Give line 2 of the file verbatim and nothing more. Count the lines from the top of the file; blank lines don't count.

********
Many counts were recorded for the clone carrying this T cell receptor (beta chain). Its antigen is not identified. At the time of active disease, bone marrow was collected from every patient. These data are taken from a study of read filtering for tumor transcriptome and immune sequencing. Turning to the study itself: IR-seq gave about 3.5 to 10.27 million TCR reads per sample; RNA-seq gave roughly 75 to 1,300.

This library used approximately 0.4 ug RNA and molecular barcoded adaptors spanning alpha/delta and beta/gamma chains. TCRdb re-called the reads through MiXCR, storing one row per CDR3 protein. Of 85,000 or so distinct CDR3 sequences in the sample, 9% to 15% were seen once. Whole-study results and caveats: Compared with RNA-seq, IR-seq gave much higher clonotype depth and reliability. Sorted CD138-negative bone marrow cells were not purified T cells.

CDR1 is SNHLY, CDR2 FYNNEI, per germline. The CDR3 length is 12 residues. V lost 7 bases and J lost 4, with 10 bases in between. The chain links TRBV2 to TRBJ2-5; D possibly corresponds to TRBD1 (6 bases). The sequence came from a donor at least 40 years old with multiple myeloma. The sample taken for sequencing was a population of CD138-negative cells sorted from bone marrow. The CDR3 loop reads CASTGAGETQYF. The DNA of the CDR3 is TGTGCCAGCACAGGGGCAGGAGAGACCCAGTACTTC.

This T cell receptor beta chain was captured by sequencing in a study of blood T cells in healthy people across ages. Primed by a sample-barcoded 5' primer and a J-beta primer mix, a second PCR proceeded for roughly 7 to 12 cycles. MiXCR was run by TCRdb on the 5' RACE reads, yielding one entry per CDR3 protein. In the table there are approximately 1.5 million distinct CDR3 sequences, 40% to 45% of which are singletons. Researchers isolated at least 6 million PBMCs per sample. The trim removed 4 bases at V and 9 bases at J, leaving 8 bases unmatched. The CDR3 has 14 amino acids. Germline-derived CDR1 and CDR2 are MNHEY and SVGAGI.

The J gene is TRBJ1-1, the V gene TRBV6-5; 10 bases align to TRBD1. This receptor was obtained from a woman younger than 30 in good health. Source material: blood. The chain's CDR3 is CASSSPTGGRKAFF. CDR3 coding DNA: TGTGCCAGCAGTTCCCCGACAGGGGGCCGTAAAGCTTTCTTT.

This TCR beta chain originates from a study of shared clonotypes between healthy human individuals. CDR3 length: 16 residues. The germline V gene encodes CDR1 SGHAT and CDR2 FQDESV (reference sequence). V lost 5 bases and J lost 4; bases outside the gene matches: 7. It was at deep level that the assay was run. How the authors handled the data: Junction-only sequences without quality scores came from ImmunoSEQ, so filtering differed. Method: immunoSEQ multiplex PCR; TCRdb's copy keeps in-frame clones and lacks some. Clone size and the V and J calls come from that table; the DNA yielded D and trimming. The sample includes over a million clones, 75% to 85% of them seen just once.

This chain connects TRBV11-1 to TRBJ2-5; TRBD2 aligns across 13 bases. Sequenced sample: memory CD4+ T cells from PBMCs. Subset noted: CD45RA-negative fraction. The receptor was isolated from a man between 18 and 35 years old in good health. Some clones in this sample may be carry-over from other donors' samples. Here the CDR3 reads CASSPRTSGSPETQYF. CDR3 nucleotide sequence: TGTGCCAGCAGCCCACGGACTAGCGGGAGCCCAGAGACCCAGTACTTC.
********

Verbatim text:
This library used approximately 0.4 ug RNA and molecular barcoded adaptors spanning alpha/delta and beta/gamma chains. TCRdb re-called the reads through MiXCR, storing one row per CDR3 protein. Of 85,000 or so distinct CDR3 sequences in the sample, 9% to 15% were seen once. Whole-study results and caveats: Compared with RNA-seq, IR-seq gave much higher clonotype depth and reliability. Sorted CD138-negative bone marrow cells were not purified T cells.